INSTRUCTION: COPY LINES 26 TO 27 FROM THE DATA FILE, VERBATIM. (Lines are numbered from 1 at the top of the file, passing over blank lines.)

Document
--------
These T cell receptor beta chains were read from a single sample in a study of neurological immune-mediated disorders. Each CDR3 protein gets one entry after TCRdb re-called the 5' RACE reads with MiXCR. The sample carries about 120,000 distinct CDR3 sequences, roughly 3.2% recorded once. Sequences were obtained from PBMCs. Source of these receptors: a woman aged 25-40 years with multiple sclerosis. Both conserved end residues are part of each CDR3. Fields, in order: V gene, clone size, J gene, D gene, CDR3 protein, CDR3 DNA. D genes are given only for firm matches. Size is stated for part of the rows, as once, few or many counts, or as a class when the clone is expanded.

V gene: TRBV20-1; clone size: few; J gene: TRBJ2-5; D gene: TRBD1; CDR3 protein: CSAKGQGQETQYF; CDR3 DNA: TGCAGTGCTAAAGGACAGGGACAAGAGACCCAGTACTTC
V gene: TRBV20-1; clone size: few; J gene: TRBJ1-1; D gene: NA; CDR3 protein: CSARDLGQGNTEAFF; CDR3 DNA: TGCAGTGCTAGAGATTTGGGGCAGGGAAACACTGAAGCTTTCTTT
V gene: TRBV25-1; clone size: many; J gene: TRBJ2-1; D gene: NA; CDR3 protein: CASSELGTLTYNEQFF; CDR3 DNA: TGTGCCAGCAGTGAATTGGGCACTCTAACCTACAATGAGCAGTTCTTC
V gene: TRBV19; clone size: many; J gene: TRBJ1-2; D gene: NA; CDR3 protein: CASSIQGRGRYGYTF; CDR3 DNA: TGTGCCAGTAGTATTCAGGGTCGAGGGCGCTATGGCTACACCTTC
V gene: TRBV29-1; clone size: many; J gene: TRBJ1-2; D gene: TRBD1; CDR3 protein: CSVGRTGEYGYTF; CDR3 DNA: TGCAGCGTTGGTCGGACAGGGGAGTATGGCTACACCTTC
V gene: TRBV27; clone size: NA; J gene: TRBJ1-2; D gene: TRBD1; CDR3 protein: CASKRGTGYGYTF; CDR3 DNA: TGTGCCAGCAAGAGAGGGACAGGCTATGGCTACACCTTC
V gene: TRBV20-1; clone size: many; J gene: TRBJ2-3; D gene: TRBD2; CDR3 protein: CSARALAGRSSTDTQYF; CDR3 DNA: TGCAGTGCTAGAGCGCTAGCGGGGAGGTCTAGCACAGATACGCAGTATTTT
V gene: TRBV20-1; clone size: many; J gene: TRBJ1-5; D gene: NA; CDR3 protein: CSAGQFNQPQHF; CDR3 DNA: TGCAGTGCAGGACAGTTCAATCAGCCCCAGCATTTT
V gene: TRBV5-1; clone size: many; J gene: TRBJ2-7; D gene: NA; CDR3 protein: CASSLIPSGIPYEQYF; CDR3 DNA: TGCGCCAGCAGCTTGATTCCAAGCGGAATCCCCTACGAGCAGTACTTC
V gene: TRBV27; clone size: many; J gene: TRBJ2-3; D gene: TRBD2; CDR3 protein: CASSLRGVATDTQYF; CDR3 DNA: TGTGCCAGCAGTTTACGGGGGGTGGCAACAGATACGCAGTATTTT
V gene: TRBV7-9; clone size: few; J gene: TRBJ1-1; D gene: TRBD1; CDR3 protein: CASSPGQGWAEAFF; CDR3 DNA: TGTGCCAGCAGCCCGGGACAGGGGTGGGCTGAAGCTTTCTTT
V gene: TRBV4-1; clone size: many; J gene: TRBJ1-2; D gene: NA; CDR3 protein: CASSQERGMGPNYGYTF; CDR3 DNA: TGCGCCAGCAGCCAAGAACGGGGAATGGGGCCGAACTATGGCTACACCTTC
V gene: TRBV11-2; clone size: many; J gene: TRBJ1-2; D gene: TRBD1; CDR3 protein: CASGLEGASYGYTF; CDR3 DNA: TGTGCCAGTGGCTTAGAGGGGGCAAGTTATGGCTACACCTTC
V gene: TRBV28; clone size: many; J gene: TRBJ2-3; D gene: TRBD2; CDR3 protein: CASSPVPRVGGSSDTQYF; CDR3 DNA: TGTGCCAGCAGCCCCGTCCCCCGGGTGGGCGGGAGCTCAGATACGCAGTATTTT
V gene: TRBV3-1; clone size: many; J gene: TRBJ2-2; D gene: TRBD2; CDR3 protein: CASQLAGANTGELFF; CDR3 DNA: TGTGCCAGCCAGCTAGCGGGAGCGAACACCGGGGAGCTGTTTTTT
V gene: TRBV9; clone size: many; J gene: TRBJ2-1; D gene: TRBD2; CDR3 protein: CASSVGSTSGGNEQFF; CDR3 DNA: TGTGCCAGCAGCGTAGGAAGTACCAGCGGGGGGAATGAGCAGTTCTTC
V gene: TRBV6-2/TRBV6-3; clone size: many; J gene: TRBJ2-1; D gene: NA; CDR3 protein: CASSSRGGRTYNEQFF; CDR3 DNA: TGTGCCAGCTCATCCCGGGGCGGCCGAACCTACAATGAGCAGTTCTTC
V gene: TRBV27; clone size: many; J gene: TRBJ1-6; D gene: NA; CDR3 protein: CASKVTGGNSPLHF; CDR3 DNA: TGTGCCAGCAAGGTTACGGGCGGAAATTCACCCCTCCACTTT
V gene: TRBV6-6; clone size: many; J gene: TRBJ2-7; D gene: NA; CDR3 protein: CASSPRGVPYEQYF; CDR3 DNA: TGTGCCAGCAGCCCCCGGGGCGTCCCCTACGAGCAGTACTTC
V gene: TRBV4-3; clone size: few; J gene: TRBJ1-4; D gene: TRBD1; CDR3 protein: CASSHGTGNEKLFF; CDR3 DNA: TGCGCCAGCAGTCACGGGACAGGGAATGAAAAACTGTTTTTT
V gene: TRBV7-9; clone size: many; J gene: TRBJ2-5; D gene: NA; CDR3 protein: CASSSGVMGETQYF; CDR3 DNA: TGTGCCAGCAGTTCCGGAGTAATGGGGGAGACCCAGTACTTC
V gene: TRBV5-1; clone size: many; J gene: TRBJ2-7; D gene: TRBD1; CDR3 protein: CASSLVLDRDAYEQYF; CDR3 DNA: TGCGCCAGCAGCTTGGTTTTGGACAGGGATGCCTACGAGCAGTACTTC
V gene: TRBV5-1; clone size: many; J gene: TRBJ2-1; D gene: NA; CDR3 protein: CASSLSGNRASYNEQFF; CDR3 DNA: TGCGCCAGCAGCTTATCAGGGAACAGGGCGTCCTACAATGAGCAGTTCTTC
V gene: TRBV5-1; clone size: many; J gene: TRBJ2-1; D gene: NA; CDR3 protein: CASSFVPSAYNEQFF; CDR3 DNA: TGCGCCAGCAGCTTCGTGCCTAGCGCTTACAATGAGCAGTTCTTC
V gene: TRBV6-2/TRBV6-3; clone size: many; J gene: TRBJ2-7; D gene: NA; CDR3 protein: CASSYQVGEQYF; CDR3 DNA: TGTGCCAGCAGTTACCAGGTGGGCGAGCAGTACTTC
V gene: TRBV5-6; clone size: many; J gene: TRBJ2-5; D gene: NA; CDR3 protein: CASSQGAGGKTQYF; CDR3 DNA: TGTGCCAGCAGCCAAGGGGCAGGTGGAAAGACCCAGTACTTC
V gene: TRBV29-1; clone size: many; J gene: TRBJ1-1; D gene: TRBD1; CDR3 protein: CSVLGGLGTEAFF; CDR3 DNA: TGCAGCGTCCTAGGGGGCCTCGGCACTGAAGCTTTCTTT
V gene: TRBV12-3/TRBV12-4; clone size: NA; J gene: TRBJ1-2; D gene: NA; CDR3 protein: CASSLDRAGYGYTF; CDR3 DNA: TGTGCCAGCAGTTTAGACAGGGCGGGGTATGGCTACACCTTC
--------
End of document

V gene: TRBV6-2/TRBV6-3; clone size: many; J gene: TRBJ2-7; D gene: NA; CDR3 protein: CASSYQVGEQYF; CDR3 DNA: TGTGCCAGCAGTTACCAGGTGGGCGAGCAGTACTTC
V gene: TRBV5-6; clone size: many; J gene: TRBJ2-5; D gene: NA; CDR3 protein: CASSQGAGGKTQYF; CDR3 DNA: TGTGCCAGCAGCCAAGGGGCAGGTGGAAAGACCCAGTACTTC